The Paris Review

Big-Tent Recovery: An Interview with Leslie Jamison

I read the manuscript of Leslie Jamison’s The Recovering last summer in Winnipeg, Canada, when I was going to several twelve-step meetings a week. I knew and admired Jamison’s 2014 breakthrough essay collection, The Empathy Exams; her ability to transparently render her meticulous, passionate process of thought astonished me. But The Recovering changed my life. It’s an antimemoir: generous with details of her own experience of addiction and recovery, Jamison insists on the existence, or primacy, of other stories as well. A personal story, she suggests, can be told only in the context of other personal stories and the conditions that shape them.

Perhaps most importantly, the book challenges intellectual snobbery. Jamison explains the paradoxically profound and sloganeering rhetorical logic of twelve-step philosophy in ways no one has before. As she’s observed elsewhere, “Clichés lend structure and ritual and glue: They are the subterranean passageways connecting one life to another.” She writes beautifully, with furious clarity. I finished the book wondering why the active, nonjudgmental listening of twelve-step recovery can’t be applied to all realms of life.

During the first weeks of the New Year, we wrote emails back and forth.

INTERVIEWER

In The Recovering, you move between three constellations of material—your own experience with addiction and recovery, the experience of other writers like John Berryman, Jean Rhys, and Charles Jackson, and the history, culture, and ethos of twelve-step programs. Did you always know you’d need to explore all three areas, or did your subjects emerge from the research?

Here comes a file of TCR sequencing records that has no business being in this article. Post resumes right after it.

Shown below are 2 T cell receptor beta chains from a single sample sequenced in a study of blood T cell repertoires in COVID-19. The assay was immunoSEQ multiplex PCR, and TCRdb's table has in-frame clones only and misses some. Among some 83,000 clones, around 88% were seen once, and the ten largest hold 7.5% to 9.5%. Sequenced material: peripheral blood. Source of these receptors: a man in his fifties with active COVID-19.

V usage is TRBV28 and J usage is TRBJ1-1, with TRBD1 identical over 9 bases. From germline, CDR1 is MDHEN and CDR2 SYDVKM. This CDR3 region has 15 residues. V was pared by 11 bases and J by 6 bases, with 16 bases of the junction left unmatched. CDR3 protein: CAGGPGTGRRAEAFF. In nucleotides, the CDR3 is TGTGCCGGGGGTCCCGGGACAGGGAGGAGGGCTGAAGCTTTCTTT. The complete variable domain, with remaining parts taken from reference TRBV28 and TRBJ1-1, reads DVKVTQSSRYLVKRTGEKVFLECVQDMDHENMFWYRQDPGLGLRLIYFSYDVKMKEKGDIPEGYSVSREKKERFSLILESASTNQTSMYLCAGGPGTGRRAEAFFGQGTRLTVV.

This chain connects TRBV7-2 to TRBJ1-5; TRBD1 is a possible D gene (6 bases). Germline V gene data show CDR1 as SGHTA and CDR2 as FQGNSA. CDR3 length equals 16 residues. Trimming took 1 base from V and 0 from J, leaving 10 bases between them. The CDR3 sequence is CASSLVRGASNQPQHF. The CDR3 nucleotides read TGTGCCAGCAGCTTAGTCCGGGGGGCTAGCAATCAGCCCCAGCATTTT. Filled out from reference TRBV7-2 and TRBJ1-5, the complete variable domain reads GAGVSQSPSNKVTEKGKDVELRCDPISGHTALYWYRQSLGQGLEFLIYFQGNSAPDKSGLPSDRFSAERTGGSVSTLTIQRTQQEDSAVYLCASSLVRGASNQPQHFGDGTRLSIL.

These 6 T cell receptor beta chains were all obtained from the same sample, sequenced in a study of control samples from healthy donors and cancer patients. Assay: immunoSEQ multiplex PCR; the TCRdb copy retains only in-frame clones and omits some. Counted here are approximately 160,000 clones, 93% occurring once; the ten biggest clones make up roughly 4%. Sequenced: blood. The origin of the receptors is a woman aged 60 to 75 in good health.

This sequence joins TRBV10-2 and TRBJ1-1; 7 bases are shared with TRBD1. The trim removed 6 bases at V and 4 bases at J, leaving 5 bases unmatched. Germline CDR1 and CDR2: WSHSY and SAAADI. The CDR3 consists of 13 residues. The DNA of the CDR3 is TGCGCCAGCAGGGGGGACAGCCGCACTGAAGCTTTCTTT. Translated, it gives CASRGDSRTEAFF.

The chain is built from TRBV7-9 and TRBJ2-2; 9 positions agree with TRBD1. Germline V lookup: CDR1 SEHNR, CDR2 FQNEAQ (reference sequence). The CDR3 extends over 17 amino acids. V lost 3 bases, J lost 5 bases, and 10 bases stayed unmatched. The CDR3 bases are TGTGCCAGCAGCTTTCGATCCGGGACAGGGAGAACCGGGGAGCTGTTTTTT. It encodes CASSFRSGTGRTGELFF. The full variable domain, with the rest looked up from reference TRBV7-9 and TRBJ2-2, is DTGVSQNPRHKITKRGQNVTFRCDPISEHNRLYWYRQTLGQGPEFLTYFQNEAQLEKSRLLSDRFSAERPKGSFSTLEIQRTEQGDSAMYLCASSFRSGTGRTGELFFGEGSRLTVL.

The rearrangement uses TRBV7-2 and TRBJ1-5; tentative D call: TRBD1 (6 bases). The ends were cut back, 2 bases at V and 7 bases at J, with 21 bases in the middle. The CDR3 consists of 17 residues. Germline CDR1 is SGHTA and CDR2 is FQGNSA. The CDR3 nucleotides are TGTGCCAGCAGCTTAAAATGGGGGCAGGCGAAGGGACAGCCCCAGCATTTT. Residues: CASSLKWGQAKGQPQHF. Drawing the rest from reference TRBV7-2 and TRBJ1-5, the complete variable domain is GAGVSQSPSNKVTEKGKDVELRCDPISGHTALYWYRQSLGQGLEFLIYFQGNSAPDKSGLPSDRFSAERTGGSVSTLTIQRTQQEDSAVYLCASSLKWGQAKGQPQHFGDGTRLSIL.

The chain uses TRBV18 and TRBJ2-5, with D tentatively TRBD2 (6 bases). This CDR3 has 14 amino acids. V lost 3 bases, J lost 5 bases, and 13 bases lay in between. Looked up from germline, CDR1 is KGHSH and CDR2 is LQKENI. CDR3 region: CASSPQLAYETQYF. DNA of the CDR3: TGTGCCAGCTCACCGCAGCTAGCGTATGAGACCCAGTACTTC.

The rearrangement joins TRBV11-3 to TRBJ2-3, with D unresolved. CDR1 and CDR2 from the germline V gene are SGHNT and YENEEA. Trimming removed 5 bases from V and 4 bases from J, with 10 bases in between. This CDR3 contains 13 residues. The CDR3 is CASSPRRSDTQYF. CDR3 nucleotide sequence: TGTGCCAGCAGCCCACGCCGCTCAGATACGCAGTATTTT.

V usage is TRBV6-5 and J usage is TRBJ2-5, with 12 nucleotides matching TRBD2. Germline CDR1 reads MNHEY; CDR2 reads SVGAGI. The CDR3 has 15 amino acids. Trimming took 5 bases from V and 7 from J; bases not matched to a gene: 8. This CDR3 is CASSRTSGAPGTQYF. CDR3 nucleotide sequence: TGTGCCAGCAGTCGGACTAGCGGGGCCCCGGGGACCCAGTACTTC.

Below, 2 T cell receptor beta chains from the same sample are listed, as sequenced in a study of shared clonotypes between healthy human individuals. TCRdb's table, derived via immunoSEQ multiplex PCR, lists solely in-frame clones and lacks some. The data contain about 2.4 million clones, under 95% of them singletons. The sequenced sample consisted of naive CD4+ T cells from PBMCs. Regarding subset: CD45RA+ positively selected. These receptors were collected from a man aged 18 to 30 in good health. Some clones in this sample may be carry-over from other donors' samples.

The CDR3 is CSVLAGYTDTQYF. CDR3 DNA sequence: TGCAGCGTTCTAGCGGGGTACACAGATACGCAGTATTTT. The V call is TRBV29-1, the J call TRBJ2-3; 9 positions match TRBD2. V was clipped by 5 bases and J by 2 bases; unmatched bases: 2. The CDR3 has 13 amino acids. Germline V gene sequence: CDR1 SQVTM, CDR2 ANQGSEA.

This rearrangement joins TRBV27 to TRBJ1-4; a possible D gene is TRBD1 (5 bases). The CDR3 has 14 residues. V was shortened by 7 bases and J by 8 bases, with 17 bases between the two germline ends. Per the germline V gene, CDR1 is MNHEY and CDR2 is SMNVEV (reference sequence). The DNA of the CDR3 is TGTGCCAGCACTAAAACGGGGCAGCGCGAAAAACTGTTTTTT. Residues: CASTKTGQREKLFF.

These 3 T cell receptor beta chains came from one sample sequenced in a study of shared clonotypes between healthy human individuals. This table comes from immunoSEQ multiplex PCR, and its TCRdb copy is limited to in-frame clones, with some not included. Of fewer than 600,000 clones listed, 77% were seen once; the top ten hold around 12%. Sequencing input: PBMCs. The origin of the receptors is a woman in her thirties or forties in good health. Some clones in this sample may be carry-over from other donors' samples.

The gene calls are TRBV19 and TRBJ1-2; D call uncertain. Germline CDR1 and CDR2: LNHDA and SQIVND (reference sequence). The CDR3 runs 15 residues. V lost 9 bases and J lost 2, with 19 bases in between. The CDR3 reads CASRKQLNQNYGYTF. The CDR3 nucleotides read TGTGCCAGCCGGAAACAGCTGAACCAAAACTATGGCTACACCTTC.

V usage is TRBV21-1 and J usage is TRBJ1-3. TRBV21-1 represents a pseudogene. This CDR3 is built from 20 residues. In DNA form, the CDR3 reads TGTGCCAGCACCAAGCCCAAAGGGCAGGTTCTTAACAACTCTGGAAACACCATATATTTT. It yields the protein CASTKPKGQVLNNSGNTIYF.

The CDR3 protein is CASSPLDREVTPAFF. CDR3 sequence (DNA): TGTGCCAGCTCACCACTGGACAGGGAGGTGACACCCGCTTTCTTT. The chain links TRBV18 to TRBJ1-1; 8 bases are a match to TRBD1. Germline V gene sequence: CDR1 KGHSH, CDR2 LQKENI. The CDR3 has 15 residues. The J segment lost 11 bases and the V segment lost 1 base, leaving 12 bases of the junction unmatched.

JAMISON

I always knew I wanted the book to function as a kind of chorus—placing my own story among other stories—rather than offering any single perspective. Though I knew it could become a kind of boast to say, This won’t look like a memoir in the traditional sense. And the book ended up interrogating that, too—exploring the shame of memoir, especially the shame attached to the idea of the addiction memoir as an overplayed and overly familiar genre.

In any case, I was passionately committed to the idea that the book would hold lots of stories, but at first I had no idea what that would look like, structurally speaking. I had to structure and restructure this book so many times, spreading pages on the floor to make myself maps through the wilderness. And I definitely didn’t know, at the beginning, all the layers

You're reading a preview, sign up to read more.

More from The Paris Review

The Paris Review8 min read
The Toxicity of Female Tokenism: An Interview with Kathleen Alcott
Though Kathleen Alcott’s third novel, America Was Hard to Find, is set in the mid-twentieth century, its concerns are eerily current—nearly every character is caught between the stability of convention and the blazing allure of revolution. Alcott dep
The Paris Review9 min read
What Our Contributors Are Reading This Spring
Paul Beatty. Photo: Hannah Assouline. No American novelist riffs like Paul Beatty. His superlative novel Slumberland established his comic mastery years before he won the Man Booker Prize in 2016. Set in Berlin just before (and after) the fall of the
The Paris Review2 min read
Redux: Disappointment Is Oily
Every week, the editors of The Paris Review lift the paywall on a selection of interviews, stories, poems, and more from the magazine’s archive. You can have these unlocked pieces delivered straight to your inbox every Sunday by signing up for the Re